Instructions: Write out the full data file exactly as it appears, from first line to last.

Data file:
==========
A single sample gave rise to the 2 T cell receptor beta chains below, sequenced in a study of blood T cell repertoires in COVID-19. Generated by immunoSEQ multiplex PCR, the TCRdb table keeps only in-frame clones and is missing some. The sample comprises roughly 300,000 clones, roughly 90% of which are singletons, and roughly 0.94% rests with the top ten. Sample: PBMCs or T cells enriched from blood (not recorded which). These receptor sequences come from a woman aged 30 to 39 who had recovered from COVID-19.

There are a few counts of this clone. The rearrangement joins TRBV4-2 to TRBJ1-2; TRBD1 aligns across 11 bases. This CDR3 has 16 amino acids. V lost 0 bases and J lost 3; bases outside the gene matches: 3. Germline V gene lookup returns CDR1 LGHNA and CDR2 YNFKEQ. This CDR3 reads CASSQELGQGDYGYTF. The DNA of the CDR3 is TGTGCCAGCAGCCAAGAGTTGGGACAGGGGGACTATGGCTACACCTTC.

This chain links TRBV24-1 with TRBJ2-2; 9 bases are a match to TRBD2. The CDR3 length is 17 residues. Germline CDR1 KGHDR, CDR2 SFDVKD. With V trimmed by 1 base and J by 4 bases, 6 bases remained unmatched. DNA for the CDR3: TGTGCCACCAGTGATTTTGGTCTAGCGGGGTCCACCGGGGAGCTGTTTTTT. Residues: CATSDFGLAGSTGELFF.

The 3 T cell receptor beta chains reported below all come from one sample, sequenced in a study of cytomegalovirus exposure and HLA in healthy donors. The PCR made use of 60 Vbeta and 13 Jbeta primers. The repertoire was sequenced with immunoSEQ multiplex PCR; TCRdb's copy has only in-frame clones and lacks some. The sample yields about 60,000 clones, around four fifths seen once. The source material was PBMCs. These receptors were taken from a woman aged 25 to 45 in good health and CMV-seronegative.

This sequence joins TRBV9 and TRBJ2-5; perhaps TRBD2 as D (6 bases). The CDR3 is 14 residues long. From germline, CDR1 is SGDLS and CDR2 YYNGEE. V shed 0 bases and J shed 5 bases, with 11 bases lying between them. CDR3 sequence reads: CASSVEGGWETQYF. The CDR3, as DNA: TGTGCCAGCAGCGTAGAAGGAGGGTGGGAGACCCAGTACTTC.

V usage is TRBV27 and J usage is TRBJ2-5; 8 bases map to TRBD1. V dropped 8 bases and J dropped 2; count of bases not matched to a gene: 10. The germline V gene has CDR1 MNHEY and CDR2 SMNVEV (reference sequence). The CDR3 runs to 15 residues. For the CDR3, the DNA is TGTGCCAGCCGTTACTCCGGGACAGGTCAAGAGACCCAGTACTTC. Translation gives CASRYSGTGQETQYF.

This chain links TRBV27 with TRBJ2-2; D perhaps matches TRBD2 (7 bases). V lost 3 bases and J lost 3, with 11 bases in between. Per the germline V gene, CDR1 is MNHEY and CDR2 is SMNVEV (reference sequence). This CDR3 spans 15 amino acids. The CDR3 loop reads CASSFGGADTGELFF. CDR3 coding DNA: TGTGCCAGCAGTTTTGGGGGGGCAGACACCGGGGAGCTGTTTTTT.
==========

A single sample gave rise to the 2 T cell receptor beta chains below, sequenced in a study of blood T cell repertoires in COVID-19. Generated by immunoSEQ multiplex PCR, the TCRdb table keeps only in-frame clones and is missing some. The sample comprises roughly 300,000 clones, roughly 90% of which are singletons, and roughly 0.94% rests with the top ten. Sample: PBMCs or T cells enriched from blood (not recorded which). These receptor sequences come from a woman aged 30 to 39 who had recovered from COVID-19.

There are a few counts of this clone. The rearrangement joins TRBV4-2 to TRBJ1-2; TRBD1 aligns across 11 bases. This CDR3 has 16 amino acids. V lost 0 bases and J lost 3; bases outside the gene matches: 3. Germline V gene lookup returns CDR1 LGHNA and CDR2 YNFKEQ. This CDR3 reads CASSQELGQGDYGYTF. The DNA of the CDR3 is TGTGCCAGCAGCCAAGAGTTGGGACAGGGGGACTATGGCTACACCTTC.

This chain links TRBV24-1 with TRBJ2-2; 9 bases are a match to TRBD2. The CDR3 length is 17 residues. Germline CDR1 KGHDR, CDR2 SFDVKD. With V trimmed by 1 base and J by 4 bases, 6 bases remained unmatched. DNA for the CDR3: TGTGCCACCAGTGATTTTGGTCTAGCGGGGTCCACCGGGGAGCTGTTTTTT. Residues: CATSDFGLAGSTGELFF.

The 3 T cell receptor beta chains reported below all come from one sample, sequenced in a study of cytomegalovirus exposure and HLA in healthy donors. The PCR made use of 60 Vbeta and 13 Jbeta primers. The repertoire was sequenced with immunoSEQ multiplex PCR; TCRdb's copy has only in-frame clones and lacks some. The sample yields about 60,000 clones, around four fifths seen once. The source material was PBMCs. These receptors were taken from a woman aged 25 to 45 in good health and CMV-seronegative.

This sequence joins TRBV9 and TRBJ2-5; perhaps TRBD2 as D (6 bases). The CDR3 is 14 residues long. From germline, CDR1 is SGDLS and CDR2 YYNGEE. V shed 0 bases and J shed 5 bases, with 11 bases lying between them. CDR3 sequence reads: CASSVEGGWETQYF. The CDR3, as DNA: TGTGCCAGCAGCGTAGAAGGAGGGTGGGAGACCCAGTACTTC.

V usage is TRBV27 and J usage is TRBJ2-5; 8 bases map to TRBD1. V dropped 8 bases and J dropped 2; count of bases not matched to a gene: 10. The germline V gene has CDR1 MNHEY and CDR2 SMNVEV (reference sequence). The CDR3 runs to 15 residues. For the CDR3, the DNA is TGTGCCAGCCGTTACTCCGGGACAGGTCAAGAGACCCAGTACTTC. Translation gives CASRYSGTGQETQYF.

This chain links TRBV27 with TRBJ2-2; D perhaps matches TRBD2 (7 bases). V lost 3 bases and J lost 3, with 11 bases in between. Per the germline V gene, CDR1 is MNHEY and CDR2 is SMNVEV (reference sequence). This CDR3 spans 15 amino acids. The CDR3 loop reads CASSFGGADTGELFF. CDR3 coding DNA: TGTGCCAGCAGTTTTGGGGGGGCAGACACCGGGGAGCTGTTTTTT.